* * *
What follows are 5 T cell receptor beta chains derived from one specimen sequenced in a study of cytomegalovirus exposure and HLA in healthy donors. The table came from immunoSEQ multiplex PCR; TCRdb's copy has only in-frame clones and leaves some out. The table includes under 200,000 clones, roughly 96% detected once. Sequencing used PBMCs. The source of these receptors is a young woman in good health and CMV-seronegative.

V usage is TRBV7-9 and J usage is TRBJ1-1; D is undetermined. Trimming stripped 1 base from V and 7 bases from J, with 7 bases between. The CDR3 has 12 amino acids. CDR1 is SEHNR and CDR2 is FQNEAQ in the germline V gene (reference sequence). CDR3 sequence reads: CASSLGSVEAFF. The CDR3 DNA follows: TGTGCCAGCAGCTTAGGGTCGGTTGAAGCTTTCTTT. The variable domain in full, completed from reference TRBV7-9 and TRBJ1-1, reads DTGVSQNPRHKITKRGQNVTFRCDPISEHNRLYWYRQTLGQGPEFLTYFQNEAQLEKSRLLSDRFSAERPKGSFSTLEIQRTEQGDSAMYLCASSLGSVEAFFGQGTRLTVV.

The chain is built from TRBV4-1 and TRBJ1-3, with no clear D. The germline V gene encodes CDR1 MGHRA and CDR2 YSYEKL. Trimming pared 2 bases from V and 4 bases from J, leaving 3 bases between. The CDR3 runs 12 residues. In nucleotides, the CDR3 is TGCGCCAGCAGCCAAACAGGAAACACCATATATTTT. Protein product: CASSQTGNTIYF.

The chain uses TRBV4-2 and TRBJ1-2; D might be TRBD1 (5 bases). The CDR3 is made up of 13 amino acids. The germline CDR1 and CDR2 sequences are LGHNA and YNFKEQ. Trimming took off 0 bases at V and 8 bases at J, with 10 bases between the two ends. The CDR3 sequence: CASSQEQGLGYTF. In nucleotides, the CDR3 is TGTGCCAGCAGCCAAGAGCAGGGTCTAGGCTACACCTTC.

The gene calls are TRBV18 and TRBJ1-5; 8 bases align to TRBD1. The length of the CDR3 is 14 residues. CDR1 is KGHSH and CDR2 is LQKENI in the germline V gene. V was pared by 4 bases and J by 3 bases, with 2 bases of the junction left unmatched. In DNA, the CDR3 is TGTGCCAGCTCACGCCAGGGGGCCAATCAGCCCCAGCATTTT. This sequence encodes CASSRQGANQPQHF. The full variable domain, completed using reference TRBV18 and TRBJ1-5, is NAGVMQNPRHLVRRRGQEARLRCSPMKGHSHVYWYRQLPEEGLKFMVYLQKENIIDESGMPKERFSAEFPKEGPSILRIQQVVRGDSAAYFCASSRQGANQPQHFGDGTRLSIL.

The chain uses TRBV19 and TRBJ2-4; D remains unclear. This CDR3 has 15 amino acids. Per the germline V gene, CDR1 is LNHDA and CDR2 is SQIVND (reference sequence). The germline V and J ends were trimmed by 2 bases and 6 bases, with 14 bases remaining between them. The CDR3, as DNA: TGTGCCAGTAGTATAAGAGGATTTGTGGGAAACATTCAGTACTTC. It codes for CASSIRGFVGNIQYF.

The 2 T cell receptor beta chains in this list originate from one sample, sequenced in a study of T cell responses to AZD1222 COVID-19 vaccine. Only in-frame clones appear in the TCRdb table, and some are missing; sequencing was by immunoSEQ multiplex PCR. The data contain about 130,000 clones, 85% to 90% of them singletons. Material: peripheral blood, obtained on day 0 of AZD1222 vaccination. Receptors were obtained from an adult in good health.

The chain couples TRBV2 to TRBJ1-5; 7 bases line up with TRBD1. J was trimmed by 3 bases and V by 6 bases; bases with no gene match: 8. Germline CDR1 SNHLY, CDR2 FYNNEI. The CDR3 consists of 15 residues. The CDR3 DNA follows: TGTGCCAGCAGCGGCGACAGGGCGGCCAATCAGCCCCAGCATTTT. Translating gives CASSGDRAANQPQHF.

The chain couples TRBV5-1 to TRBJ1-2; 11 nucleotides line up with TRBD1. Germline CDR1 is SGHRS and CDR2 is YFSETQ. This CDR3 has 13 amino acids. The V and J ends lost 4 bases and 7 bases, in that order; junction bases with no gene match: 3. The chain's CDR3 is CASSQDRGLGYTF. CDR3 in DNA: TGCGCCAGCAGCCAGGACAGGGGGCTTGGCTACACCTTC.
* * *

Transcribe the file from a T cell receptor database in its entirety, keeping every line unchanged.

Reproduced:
What follows are 5 T cell receptor beta chains derived from one specimen sequenced in a study of cytomegalovirus exposure and HLA in healthy donors. The table came from immunoSEQ multiplex PCR; TCRdb's copy has only in-frame clones and leaves some out. The table includes under 200,000 clones, roughly 96% detected once. Sequencing used PBMCs. The source of these receptors is a young woman in good health and CMV-seronegative.

V usage is TRBV7-9 and J usage is TRBJ1-1; D is undetermined. Trimming stripped 1 base from V and 7 bases from J, with 7 bases between. The CDR3 has 12 amino acids. CDR1 is SEHNR and CDR2 is FQNEAQ in the germline V gene (reference sequence). CDR3 sequence reads: CASSLGSVEAFF. The CDR3 DNA follows: TGTGCCAGCAGCTTAGGGTCGGTTGAAGCTTTCTTT. The variable domain in full, completed from reference TRBV7-9 and TRBJ1-1, reads DTGVSQNPRHKITKRGQNVTFRCDPISEHNRLYWYRQTLGQGPEFLTYFQNEAQLEKSRLLSDRFSAERPKGSFSTLEIQRTEQGDSAMYLCASSLGSVEAFFGQGTRLTVV.

The chain is built from TRBV4-1 and TRBJ1-3, with no clear D. The germline V gene encodes CDR1 MGHRA and CDR2 YSYEKL. Trimming pared 2 bases from V and 4 bases from J, leaving 3 bases between. The CDR3 runs 12 residues. In nucleotides, the CDR3 is TGCGCCAGCAGCCAAACAGGAAACACCATATATTTT. Protein product: CASSQTGNTIYF.

The chain uses TRBV4-2 and TRBJ1-2; D might be TRBD1 (5 bases). The CDR3 is made up of 13 amino acids. The germline CDR1 and CDR2 sequences are LGHNA and YNFKEQ. Trimming took off 0 bases at V and 8 bases at J, with 10 bases between the two ends. The CDR3 sequence: CASSQEQGLGYTF. In nucleotides, the CDR3 is TGTGCCAGCAGCCAAGAGCAGGGTCTAGGCTACACCTTC.

The gene calls are TRBV18 and TRBJ1-5; 8 bases align to TRBD1. The length of the CDR3 is 14 residues. CDR1 is KGHSH and CDR2 is LQKENI in the germline V gene. V was pared by 4 bases and J by 3 bases, with 2 bases of the junction left unmatched. In DNA, the CDR3 is TGTGCCAGCTCACGCCAGGGGGCCAATCAGCCCCAGCATTTT. This sequence encodes CASSRQGANQPQHF. The full variable domain, completed using reference TRBV18 and TRBJ1-5, is NAGVMQNPRHLVRRRGQEARLRCSPMKGHSHVYWYRQLPEEGLKFMVYLQKENIIDESGMPKERFSAEFPKEGPSILRIQQVVRGDSAAYFCASSRQGANQPQHFGDGTRLSIL.

The chain uses TRBV19 and TRBJ2-4; D remains unclear. This CDR3 has 15 amino acids. Per the germline V gene, CDR1 is LNHDA and CDR2 is SQIVND (reference sequence). The germline V and J ends were trimmed by 2 bases and 6 bases, with 14 bases remaining between them. The CDR3, as DNA: TGTGCCAGTAGTATAAGAGGATTTGTGGGAAACATTCAGTACTTC. It codes for CASSIRGFVGNIQYF.

The 2 T cell receptor beta chains in this list originate from one sample, sequenced in a study of T cell responses to AZD1222 COVID-19 vaccine. Only in-frame clones appear in the TCRdb table, and some are missing; sequencing was by immunoSEQ multiplex PCR. The data contain about 130,000 clones, 85% to 90% of them singletons. Material: peripheral blood, obtained on day 0 of AZD1222 vaccination. Receptors were obtained from an adult in good health.

The chain couples TRBV2 to TRBJ1-5; 7 bases line up with TRBD1. J was trimmed by 3 bases and V by 6 bases; bases with no gene match: 8. Germline CDR1 SNHLY, CDR2 FYNNEI. The CDR3 consists of 15 residues. The CDR3 DNA follows: TGTGCCAGCAGCGGCGACAGGGCGGCCAATCAGCCCCAGCATTTT. Translating gives CASSGDRAANQPQHF.

The chain couples TRBV5-1 to TRBJ1-2; 11 nucleotides line up with TRBD1. Germline CDR1 is SGHRS and CDR2 is YFSETQ. This CDR3 has 13 amino acids. The V and J ends lost 4 bases and 7 bases, in that order; junction bases with no gene match: 3. The chain's CDR3 is CASSQDRGLGYTF. CDR3 in DNA: TGCGCCAGCAGCCAGGACAGGGGGCTTGGCTACACCTTC.